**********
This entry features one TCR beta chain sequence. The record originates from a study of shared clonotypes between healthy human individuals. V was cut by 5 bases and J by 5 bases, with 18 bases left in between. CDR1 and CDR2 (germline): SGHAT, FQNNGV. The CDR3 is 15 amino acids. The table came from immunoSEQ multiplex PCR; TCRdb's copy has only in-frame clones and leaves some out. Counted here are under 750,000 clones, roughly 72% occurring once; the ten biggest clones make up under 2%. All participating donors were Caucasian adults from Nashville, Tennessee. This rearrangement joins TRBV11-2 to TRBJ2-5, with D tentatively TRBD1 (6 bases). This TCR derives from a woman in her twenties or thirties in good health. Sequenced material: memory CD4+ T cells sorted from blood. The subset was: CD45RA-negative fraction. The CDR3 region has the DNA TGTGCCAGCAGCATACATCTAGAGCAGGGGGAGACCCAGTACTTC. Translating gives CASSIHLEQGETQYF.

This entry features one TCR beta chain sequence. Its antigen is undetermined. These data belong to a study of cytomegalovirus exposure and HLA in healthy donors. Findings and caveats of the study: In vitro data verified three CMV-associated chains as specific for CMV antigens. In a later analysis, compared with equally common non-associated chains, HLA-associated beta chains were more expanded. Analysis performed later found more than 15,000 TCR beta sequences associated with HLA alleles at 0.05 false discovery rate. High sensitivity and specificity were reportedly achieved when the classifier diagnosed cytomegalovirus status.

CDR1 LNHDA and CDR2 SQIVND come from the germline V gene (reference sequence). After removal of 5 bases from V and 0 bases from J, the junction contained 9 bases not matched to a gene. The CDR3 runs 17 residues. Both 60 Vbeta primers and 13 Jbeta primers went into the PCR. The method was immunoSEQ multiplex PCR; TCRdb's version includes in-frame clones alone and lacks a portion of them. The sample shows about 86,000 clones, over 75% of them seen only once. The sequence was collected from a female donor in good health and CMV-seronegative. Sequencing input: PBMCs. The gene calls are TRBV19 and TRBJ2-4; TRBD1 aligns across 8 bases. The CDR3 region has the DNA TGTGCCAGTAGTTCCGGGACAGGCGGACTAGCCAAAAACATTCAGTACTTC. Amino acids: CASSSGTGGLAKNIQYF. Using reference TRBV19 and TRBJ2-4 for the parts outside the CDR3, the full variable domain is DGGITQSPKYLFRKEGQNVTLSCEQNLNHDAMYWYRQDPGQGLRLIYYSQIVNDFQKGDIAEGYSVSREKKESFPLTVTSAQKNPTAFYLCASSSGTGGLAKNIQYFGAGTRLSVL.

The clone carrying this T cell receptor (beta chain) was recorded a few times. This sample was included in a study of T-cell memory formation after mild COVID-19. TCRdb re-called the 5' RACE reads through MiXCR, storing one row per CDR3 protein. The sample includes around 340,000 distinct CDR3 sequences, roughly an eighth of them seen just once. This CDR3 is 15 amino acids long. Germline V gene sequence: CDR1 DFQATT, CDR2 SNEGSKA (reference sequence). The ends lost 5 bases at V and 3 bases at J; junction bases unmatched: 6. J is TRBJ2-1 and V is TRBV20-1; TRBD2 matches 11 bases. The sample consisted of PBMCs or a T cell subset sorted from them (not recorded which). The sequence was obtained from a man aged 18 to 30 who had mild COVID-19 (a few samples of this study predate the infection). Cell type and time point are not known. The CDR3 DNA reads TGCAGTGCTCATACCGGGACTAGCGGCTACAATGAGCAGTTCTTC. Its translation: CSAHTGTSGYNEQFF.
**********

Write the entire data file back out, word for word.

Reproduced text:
This entry features one TCR beta chain sequence. The record originates from a study of shared clonotypes between healthy human individuals. V was cut by 5 bases and J by 5 bases, with 18 bases left in between. CDR1 and CDR2 (germline): SGHAT, FQNNGV. The CDR3 is 15 amino acids. The table came from immunoSEQ multiplex PCR; TCRdb's copy has only in-frame clones and leaves some out. Counted here are under 750,000 clones, roughly 72% occurring once; the ten biggest clones make up under 2%. All participating donors were Caucasian adults from Nashville, Tennessee. This rearrangement joins TRBV11-2 to TRBJ2-5, with D tentatively TRBD1 (6 bases). This TCR derives from a woman in her twenties or thirties in good health. Sequenced material: memory CD4+ T cells sorted from blood. The subset was: CD45RA-negative fraction. The CDR3 region has the DNA TGTGCCAGCAGCATACATCTAGAGCAGGGGGAGACCCAGTACTTC. Translating gives CASSIHLEQGETQYF.

This entry features one TCR beta chain sequence. Its antigen is undetermined. These data belong to a study of cytomegalovirus exposure and HLA in healthy donors. Findings and caveats of the study: In vitro data verified three CMV-associated chains as specific for CMV antigens. In a later analysis, compared with equally common non-associated chains, HLA-associated beta chains were more expanded. Analysis performed later found more than 15,000 TCR beta sequences associated with HLA alleles at 0.05 false discovery rate. High sensitivity and specificity were reportedly achieved when the classifier diagnosed cytomegalovirus status.

CDR1 LNHDA and CDR2 SQIVND come from the germline V gene (reference sequence). After removal of 5 bases from V and 0 bases from J, the junction contained 9 bases not matched to a gene. The CDR3 runs 17 residues. Both 60 Vbeta primers and 13 Jbeta primers went into the PCR. The method was immunoSEQ multiplex PCR; TCRdb's version includes in-frame clones alone and lacks a portion of them. The sample shows about 86,000 clones, over 75% of them seen only once. The sequence was collected from a female donor in good health and CMV-seronegative. Sequencing input: PBMCs. The gene calls are TRBV19 and TRBJ2-4; TRBD1 aligns across 8 bases. The CDR3 region has the DNA TGTGCCAGTAGTTCCGGGACAGGCGGACTAGCCAAAAACATTCAGTACTTC. Amino acids: CASSSGTGGLAKNIQYF. Using reference TRBV19 and TRBJ2-4 for the parts outside the CDR3, the full variable domain is DGGITQSPKYLFRKEGQNVTLSCEQNLNHDAMYWYRQDPGQGLRLIYYSQIVNDFQKGDIAEGYSVSREKKESFPLTVTSAQKNPTAFYLCASSSGTGGLAKNIQYFGAGTRLSVL.

The clone carrying this T cell receptor (beta chain) was recorded a few times. This sample was included in a study of T-cell memory formation after mild COVID-19. TCRdb re-called the 5' RACE reads through MiXCR, storing one row per CDR3 protein. The sample includes around 340,000 distinct CDR3 sequences, roughly an eighth of them seen just once. This CDR3 is 15 amino acids long. Germline V gene sequence: CDR1 DFQATT, CDR2 SNEGSKA (reference sequence). The ends lost 5 bases at V and 3 bases at J; junction bases unmatched: 6. J is TRBJ2-1 and V is TRBV20-1; TRBD2 matches 11 bases. The sample consisted of PBMCs or a T cell subset sorted from them (not recorded which). The sequence was obtained from a man aged 18 to 30 who had mild COVID-19 (a few samples of this study predate the infection). Cell type and time point are not known. The CDR3 DNA reads TGCAGTGCTCATACCGGGACTAGCGGCTACAATGAGCAGTTCTTC. Its translation: CSAHTGTSGYNEQFF.